Thursday, November 1, 2012

A sacred space


So little happens there now: a service one Sunday a month, a few weddings and fewer funerals. Hidden by a cluster of mature ash trees, the chapel is almost unseen from the road, barely rising above the curve of the land. A single wicket gate leads only to the muddy margins of the field, the sign partly covered by lank grasses, the stone steps slicked with moss.
I climb the brow of the field as evening gathers. The rains have cleared, and the sky is stacked with tall clouds of gold and indigo, ranged like tall ships under sail. From the ash trees, rooks plume noisily into the thickening dusk As they cluster low over the trees, I am reminded that an old collective noun for the birds is a 'parliament', based on the archaic belief that rooks gathered to judge the souls of the recent dead.
Inside, the last of the day's light filters through the few small leaded windows. The single stained glass window, the eastern one, depicts a dove of peace and fronds of flowers. The chapel is dedicated to St. Michael, the archangel, the one who accompanies the souls of the dead to heaven, who stands, like the rooks, in judgement over them. The angels, I think, are our emissaries between this world and beyond, and there is some sense of liminality in this small sacred ground, perched on its shoulder of hillside, poised between the wet earth and the towering clouds. I ponder on the choice of site here for a chapel; the position which is elevated and yet inconspicuous, the distance from the old road, the fields to cross and gates to open to get here. It seems, perhaps, that the site chose the chapel, that there is and always has been something special about this place, some indefinable quality that we feel in our souls when we arrive at such unremarkable yet special places.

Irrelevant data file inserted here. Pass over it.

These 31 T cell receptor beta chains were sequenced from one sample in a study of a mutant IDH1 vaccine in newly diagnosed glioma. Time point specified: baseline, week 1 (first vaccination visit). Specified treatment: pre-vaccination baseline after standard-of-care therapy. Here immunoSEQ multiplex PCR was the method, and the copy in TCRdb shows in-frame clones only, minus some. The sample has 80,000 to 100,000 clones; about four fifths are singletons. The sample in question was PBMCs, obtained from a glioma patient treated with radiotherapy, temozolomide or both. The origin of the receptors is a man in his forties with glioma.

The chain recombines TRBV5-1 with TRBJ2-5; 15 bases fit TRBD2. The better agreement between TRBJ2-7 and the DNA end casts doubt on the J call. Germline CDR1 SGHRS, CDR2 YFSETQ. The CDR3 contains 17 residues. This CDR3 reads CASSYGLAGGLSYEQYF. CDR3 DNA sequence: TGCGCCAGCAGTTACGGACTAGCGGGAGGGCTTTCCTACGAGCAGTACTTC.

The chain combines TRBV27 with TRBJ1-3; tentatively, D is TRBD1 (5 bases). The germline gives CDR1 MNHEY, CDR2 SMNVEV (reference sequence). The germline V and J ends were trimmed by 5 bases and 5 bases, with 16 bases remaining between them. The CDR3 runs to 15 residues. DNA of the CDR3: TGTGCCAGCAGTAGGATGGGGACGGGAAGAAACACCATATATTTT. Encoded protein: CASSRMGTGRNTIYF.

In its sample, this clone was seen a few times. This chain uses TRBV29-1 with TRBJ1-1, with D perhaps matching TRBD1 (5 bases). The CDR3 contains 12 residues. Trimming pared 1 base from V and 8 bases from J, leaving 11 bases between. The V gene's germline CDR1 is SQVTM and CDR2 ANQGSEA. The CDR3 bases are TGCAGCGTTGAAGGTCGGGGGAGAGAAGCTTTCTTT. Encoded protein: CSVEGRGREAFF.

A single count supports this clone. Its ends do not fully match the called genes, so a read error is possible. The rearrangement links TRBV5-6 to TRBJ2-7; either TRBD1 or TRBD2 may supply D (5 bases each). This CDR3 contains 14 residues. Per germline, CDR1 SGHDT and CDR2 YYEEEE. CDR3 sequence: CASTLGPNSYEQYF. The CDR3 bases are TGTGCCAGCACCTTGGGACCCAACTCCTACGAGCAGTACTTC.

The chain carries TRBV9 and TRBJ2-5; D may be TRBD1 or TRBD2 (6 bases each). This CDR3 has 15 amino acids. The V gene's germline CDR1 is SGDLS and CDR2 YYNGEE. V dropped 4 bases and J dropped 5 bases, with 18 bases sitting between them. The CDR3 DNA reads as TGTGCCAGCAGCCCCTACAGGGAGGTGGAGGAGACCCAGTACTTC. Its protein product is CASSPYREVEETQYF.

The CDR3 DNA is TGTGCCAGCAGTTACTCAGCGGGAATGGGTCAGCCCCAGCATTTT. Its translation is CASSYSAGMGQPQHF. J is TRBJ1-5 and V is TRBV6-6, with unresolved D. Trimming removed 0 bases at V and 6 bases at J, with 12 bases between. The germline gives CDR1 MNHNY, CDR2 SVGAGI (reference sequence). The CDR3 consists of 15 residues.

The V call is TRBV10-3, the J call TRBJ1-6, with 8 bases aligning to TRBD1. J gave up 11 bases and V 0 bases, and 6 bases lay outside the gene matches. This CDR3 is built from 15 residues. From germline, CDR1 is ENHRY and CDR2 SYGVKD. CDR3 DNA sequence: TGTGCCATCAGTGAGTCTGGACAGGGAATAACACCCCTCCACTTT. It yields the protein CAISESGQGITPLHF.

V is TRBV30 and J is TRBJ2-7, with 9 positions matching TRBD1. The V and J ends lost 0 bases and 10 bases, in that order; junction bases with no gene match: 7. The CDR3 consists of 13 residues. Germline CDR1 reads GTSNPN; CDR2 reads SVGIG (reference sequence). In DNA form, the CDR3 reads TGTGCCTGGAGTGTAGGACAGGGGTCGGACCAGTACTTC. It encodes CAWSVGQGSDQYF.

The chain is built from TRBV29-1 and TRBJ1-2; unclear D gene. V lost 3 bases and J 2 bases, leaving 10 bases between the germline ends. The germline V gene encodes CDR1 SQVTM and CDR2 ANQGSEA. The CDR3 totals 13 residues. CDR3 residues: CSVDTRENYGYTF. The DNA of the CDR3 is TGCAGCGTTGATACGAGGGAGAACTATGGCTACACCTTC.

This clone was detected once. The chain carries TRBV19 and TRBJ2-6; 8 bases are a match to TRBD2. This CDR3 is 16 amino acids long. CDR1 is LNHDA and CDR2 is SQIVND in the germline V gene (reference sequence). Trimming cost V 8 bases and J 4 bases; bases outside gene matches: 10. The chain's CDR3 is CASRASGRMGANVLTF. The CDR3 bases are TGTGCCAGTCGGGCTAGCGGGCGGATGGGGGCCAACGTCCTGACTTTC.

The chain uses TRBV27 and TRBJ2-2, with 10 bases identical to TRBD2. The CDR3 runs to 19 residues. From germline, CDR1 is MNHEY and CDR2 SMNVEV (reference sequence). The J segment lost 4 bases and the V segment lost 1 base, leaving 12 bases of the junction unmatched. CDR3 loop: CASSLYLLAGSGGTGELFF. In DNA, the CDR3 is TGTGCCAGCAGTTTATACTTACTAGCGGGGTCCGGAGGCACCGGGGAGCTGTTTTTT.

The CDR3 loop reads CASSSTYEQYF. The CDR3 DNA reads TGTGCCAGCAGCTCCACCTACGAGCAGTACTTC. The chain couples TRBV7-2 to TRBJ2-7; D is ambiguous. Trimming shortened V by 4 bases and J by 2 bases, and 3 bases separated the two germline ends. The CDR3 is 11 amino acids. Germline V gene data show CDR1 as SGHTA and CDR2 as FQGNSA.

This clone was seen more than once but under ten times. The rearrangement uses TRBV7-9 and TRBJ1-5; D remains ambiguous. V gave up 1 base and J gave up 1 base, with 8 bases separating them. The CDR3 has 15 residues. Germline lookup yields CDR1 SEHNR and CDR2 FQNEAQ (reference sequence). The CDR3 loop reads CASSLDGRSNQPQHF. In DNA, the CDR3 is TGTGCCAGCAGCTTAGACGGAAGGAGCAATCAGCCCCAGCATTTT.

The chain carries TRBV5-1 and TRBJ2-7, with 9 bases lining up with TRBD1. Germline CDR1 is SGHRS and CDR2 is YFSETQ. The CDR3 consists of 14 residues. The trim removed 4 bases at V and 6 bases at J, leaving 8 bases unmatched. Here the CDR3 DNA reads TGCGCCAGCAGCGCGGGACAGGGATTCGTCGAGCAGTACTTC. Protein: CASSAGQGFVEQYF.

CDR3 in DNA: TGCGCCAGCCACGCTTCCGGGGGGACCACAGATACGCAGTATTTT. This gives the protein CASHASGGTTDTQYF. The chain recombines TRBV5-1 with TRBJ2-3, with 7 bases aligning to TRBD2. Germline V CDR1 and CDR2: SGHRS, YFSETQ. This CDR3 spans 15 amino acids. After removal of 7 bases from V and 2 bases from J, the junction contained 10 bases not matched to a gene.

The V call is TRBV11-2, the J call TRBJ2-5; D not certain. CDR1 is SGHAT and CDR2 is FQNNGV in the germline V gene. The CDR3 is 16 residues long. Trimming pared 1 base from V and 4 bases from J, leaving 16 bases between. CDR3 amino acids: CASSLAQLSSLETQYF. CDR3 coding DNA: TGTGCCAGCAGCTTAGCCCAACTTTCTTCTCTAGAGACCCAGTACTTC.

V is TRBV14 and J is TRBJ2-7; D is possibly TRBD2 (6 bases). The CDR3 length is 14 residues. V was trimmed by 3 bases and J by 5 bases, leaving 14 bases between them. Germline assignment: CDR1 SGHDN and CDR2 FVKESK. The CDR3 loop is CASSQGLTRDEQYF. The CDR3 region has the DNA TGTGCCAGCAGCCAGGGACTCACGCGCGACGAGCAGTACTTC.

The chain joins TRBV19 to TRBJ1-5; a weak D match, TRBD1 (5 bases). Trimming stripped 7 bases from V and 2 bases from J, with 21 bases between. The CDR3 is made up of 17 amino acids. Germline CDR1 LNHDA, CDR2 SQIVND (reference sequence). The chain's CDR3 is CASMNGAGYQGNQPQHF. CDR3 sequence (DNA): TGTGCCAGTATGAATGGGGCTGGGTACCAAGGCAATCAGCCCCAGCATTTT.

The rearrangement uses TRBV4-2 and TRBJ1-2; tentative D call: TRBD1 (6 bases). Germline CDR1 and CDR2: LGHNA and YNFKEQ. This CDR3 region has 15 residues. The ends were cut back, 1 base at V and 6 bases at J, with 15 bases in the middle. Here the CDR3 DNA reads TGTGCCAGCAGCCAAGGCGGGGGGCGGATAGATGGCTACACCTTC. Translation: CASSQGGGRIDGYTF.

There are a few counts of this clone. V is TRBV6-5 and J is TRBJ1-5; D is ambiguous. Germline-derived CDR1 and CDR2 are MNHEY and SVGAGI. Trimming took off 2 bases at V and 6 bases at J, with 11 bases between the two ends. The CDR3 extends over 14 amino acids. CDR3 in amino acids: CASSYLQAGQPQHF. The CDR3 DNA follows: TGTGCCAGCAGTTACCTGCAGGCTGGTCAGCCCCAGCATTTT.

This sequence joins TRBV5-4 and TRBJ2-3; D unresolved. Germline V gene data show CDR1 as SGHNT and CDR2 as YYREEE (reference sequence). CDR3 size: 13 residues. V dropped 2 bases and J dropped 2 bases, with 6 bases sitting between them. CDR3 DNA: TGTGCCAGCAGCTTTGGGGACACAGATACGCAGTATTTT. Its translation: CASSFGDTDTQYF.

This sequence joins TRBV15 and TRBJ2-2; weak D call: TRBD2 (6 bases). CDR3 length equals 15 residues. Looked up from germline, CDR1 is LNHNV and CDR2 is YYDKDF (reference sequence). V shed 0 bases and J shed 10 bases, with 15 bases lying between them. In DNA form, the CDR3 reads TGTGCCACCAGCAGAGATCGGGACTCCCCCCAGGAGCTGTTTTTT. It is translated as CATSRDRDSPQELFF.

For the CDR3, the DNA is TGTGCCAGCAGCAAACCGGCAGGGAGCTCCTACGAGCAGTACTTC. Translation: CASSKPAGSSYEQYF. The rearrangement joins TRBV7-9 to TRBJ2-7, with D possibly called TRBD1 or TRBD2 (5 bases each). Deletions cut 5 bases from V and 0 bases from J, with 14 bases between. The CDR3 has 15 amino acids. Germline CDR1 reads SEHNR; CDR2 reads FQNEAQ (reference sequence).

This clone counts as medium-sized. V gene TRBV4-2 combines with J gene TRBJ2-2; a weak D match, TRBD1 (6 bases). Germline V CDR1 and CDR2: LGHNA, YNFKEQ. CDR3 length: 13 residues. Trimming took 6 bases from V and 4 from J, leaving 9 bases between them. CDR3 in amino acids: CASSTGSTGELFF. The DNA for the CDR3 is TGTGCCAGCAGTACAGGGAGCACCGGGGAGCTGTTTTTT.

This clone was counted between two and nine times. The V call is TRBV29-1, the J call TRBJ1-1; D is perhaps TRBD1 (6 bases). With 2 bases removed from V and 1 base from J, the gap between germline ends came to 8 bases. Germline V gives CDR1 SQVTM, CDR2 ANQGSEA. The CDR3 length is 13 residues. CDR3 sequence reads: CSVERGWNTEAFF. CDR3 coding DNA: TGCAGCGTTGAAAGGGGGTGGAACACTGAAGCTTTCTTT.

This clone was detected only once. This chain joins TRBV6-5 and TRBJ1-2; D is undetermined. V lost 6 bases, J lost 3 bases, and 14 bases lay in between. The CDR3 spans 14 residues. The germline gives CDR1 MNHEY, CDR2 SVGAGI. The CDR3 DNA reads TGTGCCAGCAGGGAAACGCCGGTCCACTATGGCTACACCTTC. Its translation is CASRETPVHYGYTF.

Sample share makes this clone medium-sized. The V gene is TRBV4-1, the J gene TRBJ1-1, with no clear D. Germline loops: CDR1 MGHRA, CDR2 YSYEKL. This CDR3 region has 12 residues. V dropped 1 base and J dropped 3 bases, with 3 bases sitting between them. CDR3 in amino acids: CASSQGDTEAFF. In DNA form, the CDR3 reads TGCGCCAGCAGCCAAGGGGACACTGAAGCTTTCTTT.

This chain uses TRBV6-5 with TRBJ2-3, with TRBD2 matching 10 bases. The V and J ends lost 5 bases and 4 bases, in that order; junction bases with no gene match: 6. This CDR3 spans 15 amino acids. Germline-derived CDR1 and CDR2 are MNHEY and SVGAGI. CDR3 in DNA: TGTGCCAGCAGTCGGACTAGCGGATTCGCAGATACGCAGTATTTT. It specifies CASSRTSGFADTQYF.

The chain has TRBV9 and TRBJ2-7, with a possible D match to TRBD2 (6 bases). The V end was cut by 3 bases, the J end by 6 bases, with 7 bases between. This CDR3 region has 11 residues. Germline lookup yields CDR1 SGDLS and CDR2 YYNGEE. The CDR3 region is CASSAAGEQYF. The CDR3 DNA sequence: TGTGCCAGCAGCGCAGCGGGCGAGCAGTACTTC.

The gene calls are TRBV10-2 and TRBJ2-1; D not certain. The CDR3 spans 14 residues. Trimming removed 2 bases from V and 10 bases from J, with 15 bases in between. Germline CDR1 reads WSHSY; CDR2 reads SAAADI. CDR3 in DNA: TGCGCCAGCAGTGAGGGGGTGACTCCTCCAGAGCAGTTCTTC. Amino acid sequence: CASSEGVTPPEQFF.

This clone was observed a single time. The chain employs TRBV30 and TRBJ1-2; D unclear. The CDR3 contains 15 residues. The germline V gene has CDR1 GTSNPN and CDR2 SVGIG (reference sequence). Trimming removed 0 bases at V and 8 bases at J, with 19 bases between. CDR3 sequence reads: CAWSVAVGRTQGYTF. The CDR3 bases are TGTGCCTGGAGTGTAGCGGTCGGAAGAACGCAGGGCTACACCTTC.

I find myself thinking of R.S. Thomas, and of his poem Llananno about a similar tiny chapel in mid-Wales. There are no poems in it / for me, he writes, hinting at the frail disappointments of a man struggling with the contradictions of his faith, the limitations of his body in older age:
...I keep my eyes
open and am not dazzled,
so delicately does the light enter
my soul from the serene presence
that waits for me till I come next.”
In the valley below me, the fields are silvered with ponds; floods left by the heavy rains of late October. The sky is darkening to evening. Despite the wind, the rooks, the lowing of cows from the farm behind me, I am filled with a sense of peace, with the ineffable sense of vastness which comes with being out of doors on an autumn evening. As I walk back down the sodden field towards the gate, the rooks spill back into the ash trees, quietening to stillness.